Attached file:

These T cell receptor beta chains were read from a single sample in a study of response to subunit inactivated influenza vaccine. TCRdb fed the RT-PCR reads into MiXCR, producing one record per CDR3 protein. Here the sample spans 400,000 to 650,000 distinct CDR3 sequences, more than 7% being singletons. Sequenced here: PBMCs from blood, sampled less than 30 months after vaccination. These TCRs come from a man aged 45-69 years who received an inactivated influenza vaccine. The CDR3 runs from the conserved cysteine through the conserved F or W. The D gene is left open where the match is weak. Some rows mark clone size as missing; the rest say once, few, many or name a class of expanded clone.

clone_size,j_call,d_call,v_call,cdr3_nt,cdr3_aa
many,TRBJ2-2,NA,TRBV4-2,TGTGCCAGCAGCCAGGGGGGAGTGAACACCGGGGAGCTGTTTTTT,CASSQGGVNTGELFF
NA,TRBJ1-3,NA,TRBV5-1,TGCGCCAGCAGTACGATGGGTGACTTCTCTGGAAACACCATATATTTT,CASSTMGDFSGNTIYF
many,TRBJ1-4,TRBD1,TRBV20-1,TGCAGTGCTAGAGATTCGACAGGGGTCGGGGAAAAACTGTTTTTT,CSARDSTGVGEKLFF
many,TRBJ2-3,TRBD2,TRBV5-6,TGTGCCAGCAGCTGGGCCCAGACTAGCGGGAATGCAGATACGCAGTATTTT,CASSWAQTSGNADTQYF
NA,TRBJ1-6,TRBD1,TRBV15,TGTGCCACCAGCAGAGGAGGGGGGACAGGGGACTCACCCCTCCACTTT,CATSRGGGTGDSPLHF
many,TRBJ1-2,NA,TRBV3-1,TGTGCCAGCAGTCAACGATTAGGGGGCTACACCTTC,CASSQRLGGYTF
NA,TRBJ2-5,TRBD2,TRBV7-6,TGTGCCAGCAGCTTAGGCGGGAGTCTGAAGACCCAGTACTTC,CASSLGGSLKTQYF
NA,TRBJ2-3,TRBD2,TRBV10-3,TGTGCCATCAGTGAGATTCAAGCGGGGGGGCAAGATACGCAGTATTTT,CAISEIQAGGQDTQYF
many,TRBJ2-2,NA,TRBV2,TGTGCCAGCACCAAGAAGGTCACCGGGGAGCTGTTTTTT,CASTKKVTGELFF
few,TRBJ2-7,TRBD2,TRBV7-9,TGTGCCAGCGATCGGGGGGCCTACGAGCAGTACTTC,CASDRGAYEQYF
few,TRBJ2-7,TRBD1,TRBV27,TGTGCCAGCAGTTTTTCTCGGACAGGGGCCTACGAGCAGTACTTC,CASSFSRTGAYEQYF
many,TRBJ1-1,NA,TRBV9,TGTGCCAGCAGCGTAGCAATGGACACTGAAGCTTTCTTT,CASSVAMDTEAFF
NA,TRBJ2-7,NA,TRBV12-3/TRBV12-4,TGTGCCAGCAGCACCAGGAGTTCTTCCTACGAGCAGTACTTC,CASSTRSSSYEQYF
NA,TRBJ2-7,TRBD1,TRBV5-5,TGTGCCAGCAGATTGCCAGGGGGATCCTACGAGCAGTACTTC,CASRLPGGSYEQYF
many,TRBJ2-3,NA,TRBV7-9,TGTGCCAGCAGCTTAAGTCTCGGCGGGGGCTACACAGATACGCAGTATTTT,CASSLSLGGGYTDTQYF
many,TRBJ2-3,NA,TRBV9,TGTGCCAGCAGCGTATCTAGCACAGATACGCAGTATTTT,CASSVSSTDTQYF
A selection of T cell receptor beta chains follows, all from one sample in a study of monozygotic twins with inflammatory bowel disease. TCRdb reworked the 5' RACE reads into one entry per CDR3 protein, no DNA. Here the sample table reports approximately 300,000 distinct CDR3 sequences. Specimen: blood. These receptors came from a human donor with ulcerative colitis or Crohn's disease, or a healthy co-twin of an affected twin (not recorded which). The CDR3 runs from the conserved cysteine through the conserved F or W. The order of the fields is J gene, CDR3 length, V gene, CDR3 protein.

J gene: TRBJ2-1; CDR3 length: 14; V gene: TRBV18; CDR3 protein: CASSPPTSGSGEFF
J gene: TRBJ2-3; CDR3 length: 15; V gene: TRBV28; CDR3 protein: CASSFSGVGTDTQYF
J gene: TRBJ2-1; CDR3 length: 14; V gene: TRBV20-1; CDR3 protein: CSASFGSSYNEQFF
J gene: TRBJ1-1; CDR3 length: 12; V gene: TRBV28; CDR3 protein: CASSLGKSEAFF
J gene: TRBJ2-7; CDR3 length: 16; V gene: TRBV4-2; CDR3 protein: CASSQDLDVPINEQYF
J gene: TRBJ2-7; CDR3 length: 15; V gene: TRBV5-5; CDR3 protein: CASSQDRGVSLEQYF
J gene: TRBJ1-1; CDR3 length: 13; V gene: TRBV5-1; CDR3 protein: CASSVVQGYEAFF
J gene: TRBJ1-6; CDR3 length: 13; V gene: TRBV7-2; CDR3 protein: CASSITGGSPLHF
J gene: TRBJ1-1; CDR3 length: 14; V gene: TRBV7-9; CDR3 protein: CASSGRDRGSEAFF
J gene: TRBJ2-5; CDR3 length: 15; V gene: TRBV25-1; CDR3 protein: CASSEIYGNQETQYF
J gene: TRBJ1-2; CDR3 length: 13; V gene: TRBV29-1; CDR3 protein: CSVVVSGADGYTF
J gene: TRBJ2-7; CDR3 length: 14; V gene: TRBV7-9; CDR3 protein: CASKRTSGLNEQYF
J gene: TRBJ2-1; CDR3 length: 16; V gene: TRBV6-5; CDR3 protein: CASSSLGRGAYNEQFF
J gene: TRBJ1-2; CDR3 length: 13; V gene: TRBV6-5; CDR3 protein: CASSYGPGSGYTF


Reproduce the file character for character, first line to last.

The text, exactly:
These T cell receptor beta chains were read from a single sample in a study of response to subunit inactivated influenza vaccine. TCRdb fed the RT-PCR reads into MiXCR, producing one record per CDR3 protein. Here the sample spans 400,000 to 650,000 distinct CDR3 sequences, more than 7% being singletons. Sequenced here: PBMCs from blood, sampled less than 30 months after vaccination. These TCRs come from a man aged 45-69 years who received an inactivated influenza vaccine. The CDR3 runs from the conserved cysteine through the conserved F or W. The D gene is left open where the match is weak. Some rows mark clone size as missing; the rest say once, few, many or name a class of expanded clone.

clone_size,j_call,d_call,v_call,cdr3_nt,cdr3_aa
many,TRBJ2-2,NA,TRBV4-2,TGTGCCAGCAGCCAGGGGGGAGTGAACACCGGGGAGCTGTTTTTT,CASSQGGVNTGELFF
NA,TRBJ1-3,NA,TRBV5-1,TGCGCCAGCAGTACGATGGGTGACTTCTCTGGAAACACCATATATTTT,CASSTMGDFSGNTIYF
many,TRBJ1-4,TRBD1,TRBV20-1,TGCAGTGCTAGAGATTCGACAGGGGTCGGGGAAAAACTGTTTTTT,CSARDSTGVGEKLFF
many,TRBJ2-3,TRBD2,TRBV5-6,TGTGCCAGCAGCTGGGCCCAGACTAGCGGGAATGCAGATACGCAGTATTTT,CASSWAQTSGNADTQYF
NA,TRBJ1-6,TRBD1,TRBV15,TGTGCCACCAGCAGAGGAGGGGGGACAGGGGACTCACCCCTCCACTTT,CATSRGGGTGDSPLHF
many,TRBJ1-2,NA,TRBV3-1,TGTGCCAGCAGTCAACGATTAGGGGGCTACACCTTC,CASSQRLGGYTF
NA,TRBJ2-5,TRBD2,TRBV7-6,TGTGCCAGCAGCTTAGGCGGGAGTCTGAAGACCCAGTACTTC,CASSLGGSLKTQYF
NA,TRBJ2-3,TRBD2,TRBV10-3,TGTGCCATCAGTGAGATTCAAGCGGGGGGGCAAGATACGCAGTATTTT,CAISEIQAGGQDTQYF
many,TRBJ2-2,NA,TRBV2,TGTGCCAGCACCAAGAAGGTCACCGGGGAGCTGTTTTTT,CASTKKVTGELFF
few,TRBJ2-7,TRBD2,TRBV7-9,TGTGCCAGCGATCGGGGGGCCTACGAGCAGTACTTC,CASDRGAYEQYF
few,TRBJ2-7,TRBD1,TRBV27,TGTGCCAGCAGTTTTTCTCGGACAGGGGCCTACGAGCAGTACTTC,CASSFSRTGAYEQYF
many,TRBJ1-1,NA,TRBV9,TGTGCCAGCAGCGTAGCAATGGACACTGAAGCTTTCTTT,CASSVAMDTEAFF
NA,TRBJ2-7,NA,TRBV12-3/TRBV12-4,TGTGCCAGCAGCACCAGGAGTTCTTCCTACGAGCAGTACTTC,CASSTRSSSYEQYF
NA,TRBJ2-7,TRBD1,TRBV5-5,TGTGCCAGCAGATTGCCAGGGGGATCCTACGAGCAGTACTTC,CASRLPGGSYEQYF
many,TRBJ2-3,NA,TRBV7-9,TGTGCCAGCAGCTTAAGTCTCGGCGGGGGCTACACAGATACGCAGTATTTT,CASSLSLGGGYTDTQYF
many,TRBJ2-3,NA,TRBV9,TGTGCCAGCAGCGTATCTAGCACAGATACGCAGTATTTT,CASSVSSTDTQYF
A selection of T cell receptor beta chains follows, all from one sample in a study of monozygotic twins with inflammatory bowel disease. TCRdb reworked the 5' RACE reads into one entry per CDR3 protein, no DNA. Here the sample table reports approximately 300,000 distinct CDR3 sequences. Specimen: blood. These receptors came from a human donor with ulcerative colitis or Crohn's disease, or a healthy co-twin of an affected twin (not recorded which). The CDR3 runs from the conserved cysteine through the conserved F or W. The order of the fields is J gene, CDR3 length, V gene, CDR3 protein.

J gene: TRBJ2-1; CDR3 length: 14; V gene: TRBV18; CDR3 protein: CASSPPTSGSGEFF
J gene: TRBJ2-3; CDR3 length: 15; V gene: TRBV28; CDR3 protein: CASSFSGVGTDTQYF
J gene: TRBJ2-1; CDR3 length: 14; V gene: TRBV20-1; CDR3 protein: CSASFGSSYNEQFF
J gene: TRBJ1-1; CDR3 length: 12; V gene: TRBV28; CDR3 protein: CASSLGKSEAFF
J gene: TRBJ2-7; CDR3 length: 16; V gene: TRBV4-2; CDR3 protein: CASSQDLDVPINEQYF
J gene: TRBJ2-7; CDR3 length: 15; V gene: TRBV5-5; CDR3 protein: CASSQDRGVSLEQYF
J gene: TRBJ1-1; CDR3 length: 13; V gene: TRBV5-1; CDR3 protein: CASSVVQGYEAFF
J gene: TRBJ1-6; CDR3 length: 13; V gene: TRBV7-2; CDR3 protein: CASSITGGSPLHF
J gene: TRBJ1-1; CDR3 length: 14; V gene: TRBV7-9; CDR3 protein: CASSGRDRGSEAFF
J gene: TRBJ2-5; CDR3 length: 15; V gene: TRBV25-1; CDR3 protein: CASSEIYGNQETQYF
J gene: TRBJ1-2; CDR3 length: 13; V gene: TRBV29-1; CDR3 protein: CSVVVSGADGYTF
J gene: TRBJ2-7; CDR3 length: 14; V gene: TRBV7-9; CDR3 protein: CASKRTSGLNEQYF
J gene: TRBJ2-1; CDR3 length: 16; V gene: TRBV6-5; CDR3 protein: CASSSLGRGAYNEQFF
J gene: TRBJ1-2; CDR3 length: 13; V gene: TRBV6-5; CDR3 protein: CASSYGPGSGYTF